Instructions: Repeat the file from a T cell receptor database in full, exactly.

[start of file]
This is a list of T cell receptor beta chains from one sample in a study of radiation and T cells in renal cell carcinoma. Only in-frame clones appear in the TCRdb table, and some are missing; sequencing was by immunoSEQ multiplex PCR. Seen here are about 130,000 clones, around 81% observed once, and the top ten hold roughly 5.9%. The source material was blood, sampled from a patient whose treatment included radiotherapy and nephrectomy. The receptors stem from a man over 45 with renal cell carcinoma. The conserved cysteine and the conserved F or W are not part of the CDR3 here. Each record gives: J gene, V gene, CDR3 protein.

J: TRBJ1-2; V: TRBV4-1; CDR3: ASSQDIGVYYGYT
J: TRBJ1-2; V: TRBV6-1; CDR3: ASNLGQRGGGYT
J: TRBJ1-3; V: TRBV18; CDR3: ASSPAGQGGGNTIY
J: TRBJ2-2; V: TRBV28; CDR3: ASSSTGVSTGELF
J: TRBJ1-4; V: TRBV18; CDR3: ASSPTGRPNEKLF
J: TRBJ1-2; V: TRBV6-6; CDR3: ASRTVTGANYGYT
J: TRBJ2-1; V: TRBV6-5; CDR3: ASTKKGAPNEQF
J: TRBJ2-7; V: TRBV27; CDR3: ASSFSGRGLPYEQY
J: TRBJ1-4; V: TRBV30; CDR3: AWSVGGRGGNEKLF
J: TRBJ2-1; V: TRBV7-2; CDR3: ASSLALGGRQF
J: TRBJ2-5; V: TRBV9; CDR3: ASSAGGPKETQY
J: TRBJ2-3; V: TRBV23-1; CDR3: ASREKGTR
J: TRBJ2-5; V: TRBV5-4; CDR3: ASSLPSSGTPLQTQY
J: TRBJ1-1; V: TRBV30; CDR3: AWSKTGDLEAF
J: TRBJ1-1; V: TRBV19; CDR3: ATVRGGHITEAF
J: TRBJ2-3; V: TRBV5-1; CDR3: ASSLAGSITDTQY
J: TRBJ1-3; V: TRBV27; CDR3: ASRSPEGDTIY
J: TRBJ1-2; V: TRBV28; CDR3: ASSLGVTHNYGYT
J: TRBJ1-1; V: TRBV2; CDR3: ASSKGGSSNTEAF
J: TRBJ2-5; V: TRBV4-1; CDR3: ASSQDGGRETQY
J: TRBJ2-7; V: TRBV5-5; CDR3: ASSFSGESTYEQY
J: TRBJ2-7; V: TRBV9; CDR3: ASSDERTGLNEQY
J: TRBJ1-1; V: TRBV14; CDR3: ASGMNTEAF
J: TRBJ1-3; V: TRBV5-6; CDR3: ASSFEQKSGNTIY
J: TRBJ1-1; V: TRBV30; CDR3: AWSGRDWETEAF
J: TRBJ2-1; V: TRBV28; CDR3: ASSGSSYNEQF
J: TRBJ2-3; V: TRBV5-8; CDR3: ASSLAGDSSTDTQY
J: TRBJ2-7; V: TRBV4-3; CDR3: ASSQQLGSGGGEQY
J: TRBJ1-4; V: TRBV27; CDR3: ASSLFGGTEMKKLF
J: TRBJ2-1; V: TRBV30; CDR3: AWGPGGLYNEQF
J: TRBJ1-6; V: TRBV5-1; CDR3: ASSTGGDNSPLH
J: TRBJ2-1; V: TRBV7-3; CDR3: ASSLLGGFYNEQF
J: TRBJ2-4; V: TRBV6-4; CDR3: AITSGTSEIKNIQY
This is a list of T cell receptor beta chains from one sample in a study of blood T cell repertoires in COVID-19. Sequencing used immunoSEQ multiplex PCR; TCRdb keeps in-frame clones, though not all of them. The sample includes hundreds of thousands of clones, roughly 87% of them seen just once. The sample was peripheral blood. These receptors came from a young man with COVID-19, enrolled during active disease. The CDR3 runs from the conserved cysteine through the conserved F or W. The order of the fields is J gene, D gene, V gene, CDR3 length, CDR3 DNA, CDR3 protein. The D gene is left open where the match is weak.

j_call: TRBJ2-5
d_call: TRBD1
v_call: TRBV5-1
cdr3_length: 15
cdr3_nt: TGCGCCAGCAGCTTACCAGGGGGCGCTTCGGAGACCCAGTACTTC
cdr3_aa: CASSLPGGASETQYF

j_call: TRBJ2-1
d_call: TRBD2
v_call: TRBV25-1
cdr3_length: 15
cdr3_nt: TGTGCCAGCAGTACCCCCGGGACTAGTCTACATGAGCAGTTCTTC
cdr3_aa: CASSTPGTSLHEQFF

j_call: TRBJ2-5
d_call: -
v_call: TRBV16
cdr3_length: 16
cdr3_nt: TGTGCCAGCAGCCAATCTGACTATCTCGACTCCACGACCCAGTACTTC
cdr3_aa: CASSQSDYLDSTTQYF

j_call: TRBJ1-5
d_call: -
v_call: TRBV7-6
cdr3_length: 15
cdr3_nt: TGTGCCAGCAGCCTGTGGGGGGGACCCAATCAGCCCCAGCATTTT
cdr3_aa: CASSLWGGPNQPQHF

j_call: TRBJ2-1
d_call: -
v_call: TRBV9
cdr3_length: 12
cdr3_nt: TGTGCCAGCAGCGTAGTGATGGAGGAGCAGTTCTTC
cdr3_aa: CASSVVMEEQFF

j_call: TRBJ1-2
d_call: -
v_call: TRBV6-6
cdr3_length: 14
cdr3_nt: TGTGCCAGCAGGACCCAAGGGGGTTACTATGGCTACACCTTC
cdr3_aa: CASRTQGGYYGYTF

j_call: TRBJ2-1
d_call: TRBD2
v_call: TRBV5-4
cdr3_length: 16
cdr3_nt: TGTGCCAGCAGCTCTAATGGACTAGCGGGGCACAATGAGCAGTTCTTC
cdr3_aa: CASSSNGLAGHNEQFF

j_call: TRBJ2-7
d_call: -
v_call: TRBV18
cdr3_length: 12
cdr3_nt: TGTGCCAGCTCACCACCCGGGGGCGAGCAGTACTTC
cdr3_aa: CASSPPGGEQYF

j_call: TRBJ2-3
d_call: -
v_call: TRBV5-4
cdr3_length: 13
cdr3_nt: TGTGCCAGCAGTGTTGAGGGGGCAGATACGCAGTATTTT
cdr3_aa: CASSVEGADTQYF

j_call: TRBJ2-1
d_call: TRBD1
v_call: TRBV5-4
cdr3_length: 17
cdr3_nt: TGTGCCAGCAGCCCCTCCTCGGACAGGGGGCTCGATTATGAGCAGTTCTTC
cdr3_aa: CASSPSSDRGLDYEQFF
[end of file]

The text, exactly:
This is a list of T cell receptor beta chains from one sample in a study of radiation and T cells in renal cell carcinoma. Only in-frame clones appear in the TCRdb table, and some are missing; sequencing was by immunoSEQ multiplex PCR. Seen here are about 130,000 clones, around 81% observed once, and the top ten hold roughly 5.9%. The source material was blood, sampled from a patient whose treatment included radiotherapy and nephrectomy. The receptors stem from a man over 45 with renal cell carcinoma. The conserved cysteine and the conserved F or W are not part of the CDR3 here. Each record gives: J gene, V gene, CDR3 protein.

J: TRBJ1-2; V: TRBV4-1; CDR3: ASSQDIGVYYGYT
J: TRBJ1-2; V: TRBV6-1; CDR3: ASNLGQRGGGYT
J: TRBJ1-3; V: TRBV18; CDR3: ASSPAGQGGGNTIY
J: TRBJ2-2; V: TRBV28; CDR3: ASSSTGVSTGELF
J: TRBJ1-4; V: TRBV18; CDR3: ASSPTGRPNEKLF
J: TRBJ1-2; V: TRBV6-6; CDR3: ASRTVTGANYGYT
J: TRBJ2-1; V: TRBV6-5; CDR3: ASTKKGAPNEQF
J: TRBJ2-7; V: TRBV27; CDR3: ASSFSGRGLPYEQY
J: TRBJ1-4; V: TRBV30; CDR3: AWSVGGRGGNEKLF
J: TRBJ2-1; V: TRBV7-2; CDR3: ASSLALGGRQF
J: TRBJ2-5; V: TRBV9; CDR3: ASSAGGPKETQY
J: TRBJ2-3; V: TRBV23-1; CDR3: ASREKGTR
J: TRBJ2-5; V: TRBV5-4; CDR3: ASSLPSSGTPLQTQY
J: TRBJ1-1; V: TRBV30; CDR3: AWSKTGDLEAF
J: TRBJ1-1; V: TRBV19; CDR3: ATVRGGHITEAF
J: TRBJ2-3; V: TRBV5-1; CDR3: ASSLAGSITDTQY
J: TRBJ1-3; V: TRBV27; CDR3: ASRSPEGDTIY
J: TRBJ1-2; V: TRBV28; CDR3: ASSLGVTHNYGYT
J: TRBJ1-1; V: TRBV2; CDR3: ASSKGGSSNTEAF
J: TRBJ2-5; V: TRBV4-1; CDR3: ASSQDGGRETQY
J: TRBJ2-7; V: TRBV5-5; CDR3: ASSFSGESTYEQY
J: TRBJ2-7; V: TRBV9; CDR3: ASSDERTGLNEQY
J: TRBJ1-1; V: TRBV14; CDR3: ASGMNTEAF
J: TRBJ1-3; V: TRBV5-6; CDR3: ASSFEQKSGNTIY
J: TRBJ1-1; V: TRBV30; CDR3: AWSGRDWETEAF
J: TRBJ2-1; V: TRBV28; CDR3: ASSGSSYNEQF
J: TRBJ2-3; V: TRBV5-8; CDR3: ASSLAGDSSTDTQY
J: TRBJ2-7; V: TRBV4-3; CDR3: ASSQQLGSGGGEQY
J: TRBJ1-4; V: TRBV27; CDR3: ASSLFGGTEMKKLF
J: TRBJ2-1; V: TRBV30; CDR3: AWGPGGLYNEQF
J: TRBJ1-6; V: TRBV5-1; CDR3: ASSTGGDNSPLH
J: TRBJ2-1; V: TRBV7-3; CDR3: ASSLLGGFYNEQF
J: TRBJ2-4; V: TRBV6-4; CDR3: AITSGTSEIKNIQY
This is a list of T cell receptor beta chains from one sample in a study of blood T cell repertoires in COVID-19. Sequencing used immunoSEQ multiplex PCR; TCRdb keeps in-frame clones, though not all of them. The sample includes hundreds of thousands of clones, roughly 87% of them seen just once. The sample was peripheral blood. These receptors came from a young man with COVID-19, enrolled during active disease. The CDR3 runs from the conserved cysteine through the conserved F or W. The order of the fields is J gene, D gene, V gene, CDR3 length, CDR3 DNA, CDR3 protein. The D gene is left open where the match is weak.

j_call: TRBJ2-5
d_call: TRBD1
v_call: TRBV5-1
cdr3_length: 15
cdr3_nt: TGCGCCAGCAGCTTACCAGGGGGCGCTTCGGAGACCCAGTACTTC
cdr3_aa: CASSLPGGASETQYF

j_call: TRBJ2-1
d_call: TRBD2
v_call: TRBV25-1
cdr3_length: 15
cdr3_nt: TGTGCCAGCAGTACCCCCGGGACTAGTCTACATGAGCAGTTCTTC
cdr3_aa: CASSTPGTSLHEQFF

j_call: TRBJ2-5
d_call: -
v_call: TRBV16
cdr3_length: 16
cdr3_nt: TGTGCCAGCAGCCAATCTGACTATCTCGACTCCACGACCCAGTACTTC
cdr3_aa: CASSQSDYLDSTTQYF

j_call: TRBJ1-5
d_call: -
v_call: TRBV7-6
cdr3_length: 15
cdr3_nt: TGTGCCAGCAGCCTGTGGGGGGGACCCAATCAGCCCCAGCATTTT
cdr3_aa: CASSLWGGPNQPQHF

j_call: TRBJ2-1
d_call: -
v_call: TRBV9
cdr3_length: 12
cdr3_nt: TGTGCCAGCAGCGTAGTGATGGAGGAGCAGTTCTTC
cdr3_aa: CASSVVMEEQFF

j_call: TRBJ1-2
d_call: -
v_call: TRBV6-6
cdr3_length: 14
cdr3_nt: TGTGCCAGCAGGACCCAAGGGGGTTACTATGGCTACACCTTC
cdr3_aa: CASRTQGGYYGYTF

j_call: TRBJ2-1
d_call: TRBD2
v_call: TRBV5-4
cdr3_length: 16
cdr3_nt: TGTGCCAGCAGCTCTAATGGACTAGCGGGGCACAATGAGCAGTTCTTC
cdr3_aa: CASSSNGLAGHNEQFF

j_call: TRBJ2-7
d_call: -
v_call: TRBV18
cdr3_length: 12
cdr3_nt: TGTGCCAGCTCACCACCCGGGGGCGAGCAGTACTTC
cdr3_aa: CASSPPGGEQYF

j_call: TRBJ2-3
d_call: -
v_call: TRBV5-4
cdr3_length: 13
cdr3_nt: TGTGCCAGCAGTGTTGAGGGGGCAGATACGCAGTATTTT
cdr3_aa: CASSVEGADTQYF

j_call: TRBJ2-1
d_call: TRBD1
v_call: TRBV5-4
cdr3_length: 17
cdr3_nt: TGTGCCAGCAGCCCCTCCTCGGACAGGGGGCTCGATTATGAGCAGTTCTTC
cdr3_aa: CASSPSSDRGLDYEQFF